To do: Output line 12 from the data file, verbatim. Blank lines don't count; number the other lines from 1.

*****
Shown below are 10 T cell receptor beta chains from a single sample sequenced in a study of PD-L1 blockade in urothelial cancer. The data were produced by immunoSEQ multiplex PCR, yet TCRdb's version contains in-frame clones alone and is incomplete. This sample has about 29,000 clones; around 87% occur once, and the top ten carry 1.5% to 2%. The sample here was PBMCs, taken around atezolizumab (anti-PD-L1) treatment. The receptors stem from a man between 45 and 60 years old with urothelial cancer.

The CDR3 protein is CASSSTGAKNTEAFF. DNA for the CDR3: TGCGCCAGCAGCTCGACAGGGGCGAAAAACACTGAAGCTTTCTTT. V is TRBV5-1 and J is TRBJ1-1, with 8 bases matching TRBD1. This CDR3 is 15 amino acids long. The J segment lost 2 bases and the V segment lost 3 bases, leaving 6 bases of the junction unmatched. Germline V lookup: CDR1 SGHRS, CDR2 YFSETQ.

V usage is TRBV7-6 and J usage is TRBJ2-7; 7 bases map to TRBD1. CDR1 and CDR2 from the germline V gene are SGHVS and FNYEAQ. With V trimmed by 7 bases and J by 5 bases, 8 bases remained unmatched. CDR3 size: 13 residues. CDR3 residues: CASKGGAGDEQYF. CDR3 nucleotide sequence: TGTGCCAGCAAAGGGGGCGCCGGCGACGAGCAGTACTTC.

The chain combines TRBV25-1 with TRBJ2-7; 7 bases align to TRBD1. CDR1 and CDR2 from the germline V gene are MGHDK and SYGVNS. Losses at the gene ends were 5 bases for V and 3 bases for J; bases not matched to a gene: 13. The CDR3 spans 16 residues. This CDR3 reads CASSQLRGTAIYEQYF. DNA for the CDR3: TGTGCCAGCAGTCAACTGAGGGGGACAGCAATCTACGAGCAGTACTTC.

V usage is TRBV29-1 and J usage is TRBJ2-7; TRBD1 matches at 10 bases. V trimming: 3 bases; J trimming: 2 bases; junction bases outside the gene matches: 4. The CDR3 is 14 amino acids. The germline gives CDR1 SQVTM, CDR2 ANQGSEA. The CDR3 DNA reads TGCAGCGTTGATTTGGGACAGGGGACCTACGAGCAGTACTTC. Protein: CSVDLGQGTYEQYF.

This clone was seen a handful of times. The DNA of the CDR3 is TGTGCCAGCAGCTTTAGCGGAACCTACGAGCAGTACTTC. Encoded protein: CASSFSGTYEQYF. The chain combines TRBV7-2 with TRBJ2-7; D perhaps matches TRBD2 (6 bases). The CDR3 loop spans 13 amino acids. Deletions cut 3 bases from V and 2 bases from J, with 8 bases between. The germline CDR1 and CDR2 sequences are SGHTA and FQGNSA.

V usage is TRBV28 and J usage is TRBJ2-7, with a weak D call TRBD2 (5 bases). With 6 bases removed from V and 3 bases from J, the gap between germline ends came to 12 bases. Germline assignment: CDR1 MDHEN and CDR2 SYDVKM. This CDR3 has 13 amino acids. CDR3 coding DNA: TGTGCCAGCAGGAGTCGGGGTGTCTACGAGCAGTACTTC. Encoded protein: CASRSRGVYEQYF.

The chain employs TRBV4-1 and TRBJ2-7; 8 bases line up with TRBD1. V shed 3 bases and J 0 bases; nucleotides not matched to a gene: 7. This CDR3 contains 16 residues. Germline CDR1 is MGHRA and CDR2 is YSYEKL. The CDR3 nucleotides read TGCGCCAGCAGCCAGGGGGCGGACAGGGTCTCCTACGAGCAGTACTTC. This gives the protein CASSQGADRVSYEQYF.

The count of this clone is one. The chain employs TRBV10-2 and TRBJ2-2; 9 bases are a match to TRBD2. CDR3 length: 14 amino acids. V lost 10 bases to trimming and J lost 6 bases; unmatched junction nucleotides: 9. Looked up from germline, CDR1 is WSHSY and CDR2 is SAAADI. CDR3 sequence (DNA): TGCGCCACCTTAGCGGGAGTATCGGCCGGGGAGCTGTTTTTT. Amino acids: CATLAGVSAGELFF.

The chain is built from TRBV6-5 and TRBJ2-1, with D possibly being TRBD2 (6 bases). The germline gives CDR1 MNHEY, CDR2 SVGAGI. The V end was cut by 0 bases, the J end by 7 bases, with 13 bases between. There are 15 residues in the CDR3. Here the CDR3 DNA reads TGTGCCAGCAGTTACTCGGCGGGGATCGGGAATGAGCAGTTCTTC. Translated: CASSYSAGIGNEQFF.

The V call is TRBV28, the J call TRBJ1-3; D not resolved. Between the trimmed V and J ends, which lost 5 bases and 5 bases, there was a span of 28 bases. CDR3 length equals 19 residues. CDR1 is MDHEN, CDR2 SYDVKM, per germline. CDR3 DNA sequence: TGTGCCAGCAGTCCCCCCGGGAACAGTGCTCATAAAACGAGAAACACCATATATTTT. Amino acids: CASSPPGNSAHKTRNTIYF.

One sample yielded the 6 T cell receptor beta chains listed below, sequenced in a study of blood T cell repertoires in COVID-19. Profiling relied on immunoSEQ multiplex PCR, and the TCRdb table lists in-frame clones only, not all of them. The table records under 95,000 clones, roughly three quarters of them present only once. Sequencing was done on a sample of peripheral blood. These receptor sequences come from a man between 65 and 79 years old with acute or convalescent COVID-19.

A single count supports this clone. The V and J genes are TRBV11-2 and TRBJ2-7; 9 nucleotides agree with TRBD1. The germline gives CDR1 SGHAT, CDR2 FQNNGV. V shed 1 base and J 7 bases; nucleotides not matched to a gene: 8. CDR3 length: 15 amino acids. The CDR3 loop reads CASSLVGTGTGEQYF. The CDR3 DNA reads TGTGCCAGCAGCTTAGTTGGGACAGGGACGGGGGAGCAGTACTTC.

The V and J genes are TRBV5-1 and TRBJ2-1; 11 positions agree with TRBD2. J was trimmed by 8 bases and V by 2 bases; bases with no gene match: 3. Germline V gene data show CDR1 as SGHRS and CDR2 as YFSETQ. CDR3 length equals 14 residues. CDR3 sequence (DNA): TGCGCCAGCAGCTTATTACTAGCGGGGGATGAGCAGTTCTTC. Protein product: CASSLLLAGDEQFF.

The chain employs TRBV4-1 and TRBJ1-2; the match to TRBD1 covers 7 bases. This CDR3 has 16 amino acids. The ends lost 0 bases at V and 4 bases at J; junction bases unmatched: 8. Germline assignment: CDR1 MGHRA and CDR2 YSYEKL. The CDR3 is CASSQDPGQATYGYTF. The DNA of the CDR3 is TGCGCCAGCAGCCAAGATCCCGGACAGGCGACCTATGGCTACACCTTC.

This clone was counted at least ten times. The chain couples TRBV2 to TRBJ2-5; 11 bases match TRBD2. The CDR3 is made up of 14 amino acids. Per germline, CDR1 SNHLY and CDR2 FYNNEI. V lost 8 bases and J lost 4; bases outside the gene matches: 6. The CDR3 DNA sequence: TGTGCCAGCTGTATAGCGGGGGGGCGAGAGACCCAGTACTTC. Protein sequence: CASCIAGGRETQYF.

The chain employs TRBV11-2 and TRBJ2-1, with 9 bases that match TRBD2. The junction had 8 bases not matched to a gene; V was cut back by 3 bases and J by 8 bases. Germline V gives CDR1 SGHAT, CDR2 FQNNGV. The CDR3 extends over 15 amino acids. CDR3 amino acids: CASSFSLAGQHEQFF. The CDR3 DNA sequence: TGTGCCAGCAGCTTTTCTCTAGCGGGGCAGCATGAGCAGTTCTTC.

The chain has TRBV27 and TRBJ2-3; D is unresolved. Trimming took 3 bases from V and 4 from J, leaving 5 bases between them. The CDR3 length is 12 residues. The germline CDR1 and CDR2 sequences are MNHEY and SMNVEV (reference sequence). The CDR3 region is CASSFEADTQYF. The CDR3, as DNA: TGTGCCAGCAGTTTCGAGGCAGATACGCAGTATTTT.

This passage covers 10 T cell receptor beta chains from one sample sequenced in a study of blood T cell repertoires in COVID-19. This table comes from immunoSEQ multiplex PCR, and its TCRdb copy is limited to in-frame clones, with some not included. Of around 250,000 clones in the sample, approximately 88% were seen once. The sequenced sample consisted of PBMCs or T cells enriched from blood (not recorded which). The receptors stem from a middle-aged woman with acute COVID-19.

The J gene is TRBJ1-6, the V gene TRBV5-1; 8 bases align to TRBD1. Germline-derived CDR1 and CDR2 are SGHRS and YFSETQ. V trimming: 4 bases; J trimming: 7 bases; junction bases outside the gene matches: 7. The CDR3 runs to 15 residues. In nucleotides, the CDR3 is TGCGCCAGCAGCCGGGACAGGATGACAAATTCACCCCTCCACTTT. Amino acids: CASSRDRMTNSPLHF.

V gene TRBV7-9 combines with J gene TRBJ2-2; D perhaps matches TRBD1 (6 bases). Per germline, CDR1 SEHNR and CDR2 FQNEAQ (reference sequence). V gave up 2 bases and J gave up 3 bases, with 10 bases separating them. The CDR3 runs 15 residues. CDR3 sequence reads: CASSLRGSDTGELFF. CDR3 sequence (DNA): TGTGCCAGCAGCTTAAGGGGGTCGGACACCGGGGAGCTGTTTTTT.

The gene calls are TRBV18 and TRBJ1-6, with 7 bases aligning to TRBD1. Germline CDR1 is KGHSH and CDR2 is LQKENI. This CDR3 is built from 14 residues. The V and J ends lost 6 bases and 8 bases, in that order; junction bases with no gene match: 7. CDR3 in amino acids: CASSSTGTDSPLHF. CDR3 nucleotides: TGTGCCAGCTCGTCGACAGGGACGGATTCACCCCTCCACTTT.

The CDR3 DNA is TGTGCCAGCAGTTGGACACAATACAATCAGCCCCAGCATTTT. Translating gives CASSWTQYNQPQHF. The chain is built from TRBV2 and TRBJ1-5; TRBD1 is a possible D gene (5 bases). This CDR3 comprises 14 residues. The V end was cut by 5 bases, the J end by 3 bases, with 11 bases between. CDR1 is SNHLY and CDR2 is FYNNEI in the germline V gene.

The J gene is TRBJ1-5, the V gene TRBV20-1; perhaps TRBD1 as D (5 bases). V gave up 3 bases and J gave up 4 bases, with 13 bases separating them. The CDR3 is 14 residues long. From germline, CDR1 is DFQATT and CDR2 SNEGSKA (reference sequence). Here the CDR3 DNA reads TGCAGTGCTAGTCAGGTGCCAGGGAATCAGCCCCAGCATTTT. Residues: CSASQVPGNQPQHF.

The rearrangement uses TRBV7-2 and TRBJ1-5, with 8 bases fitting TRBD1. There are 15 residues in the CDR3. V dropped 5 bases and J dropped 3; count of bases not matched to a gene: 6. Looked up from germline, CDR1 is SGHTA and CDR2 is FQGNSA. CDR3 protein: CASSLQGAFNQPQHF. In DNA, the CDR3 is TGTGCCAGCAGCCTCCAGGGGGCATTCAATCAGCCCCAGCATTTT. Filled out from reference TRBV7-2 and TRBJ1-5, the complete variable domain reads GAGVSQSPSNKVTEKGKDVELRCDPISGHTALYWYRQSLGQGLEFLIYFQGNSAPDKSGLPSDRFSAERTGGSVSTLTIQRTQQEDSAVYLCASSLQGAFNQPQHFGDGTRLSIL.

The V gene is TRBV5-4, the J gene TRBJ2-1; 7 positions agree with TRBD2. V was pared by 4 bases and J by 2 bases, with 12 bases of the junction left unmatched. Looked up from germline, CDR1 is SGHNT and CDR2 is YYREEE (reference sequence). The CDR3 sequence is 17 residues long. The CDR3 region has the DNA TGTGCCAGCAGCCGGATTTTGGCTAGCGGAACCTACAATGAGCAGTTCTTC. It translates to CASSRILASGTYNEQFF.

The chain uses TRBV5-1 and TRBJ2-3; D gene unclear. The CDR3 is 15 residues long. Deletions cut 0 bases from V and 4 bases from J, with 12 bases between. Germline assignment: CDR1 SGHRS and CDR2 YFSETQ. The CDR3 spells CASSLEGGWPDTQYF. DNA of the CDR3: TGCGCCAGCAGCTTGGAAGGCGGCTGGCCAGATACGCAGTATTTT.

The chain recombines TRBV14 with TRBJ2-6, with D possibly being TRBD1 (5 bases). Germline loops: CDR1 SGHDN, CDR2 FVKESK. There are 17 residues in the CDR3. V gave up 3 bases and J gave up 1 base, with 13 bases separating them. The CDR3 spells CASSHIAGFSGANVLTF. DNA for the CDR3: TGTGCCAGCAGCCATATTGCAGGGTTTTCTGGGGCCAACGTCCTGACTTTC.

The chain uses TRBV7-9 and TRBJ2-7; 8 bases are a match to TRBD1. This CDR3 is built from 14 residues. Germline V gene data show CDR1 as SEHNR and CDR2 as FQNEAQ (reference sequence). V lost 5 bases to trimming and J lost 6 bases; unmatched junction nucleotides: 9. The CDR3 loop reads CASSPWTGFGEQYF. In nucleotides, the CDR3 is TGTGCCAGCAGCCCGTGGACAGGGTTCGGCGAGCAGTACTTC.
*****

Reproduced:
One sample yielded the 6 T cell receptor beta chains listed below, sequenced in a study of blood T cell repertoires in COVID-19. Profiling relied on immunoSEQ multiplex PCR, and the TCRdb table lists in-frame clones only, not all of them. The table records under 95,000 clones, roughly three quarters of them present only once. Sequencing was done on a sample of peripheral blood. These receptor sequences come from a man between 65 and 79 years old with acute or convalescent COVID-19.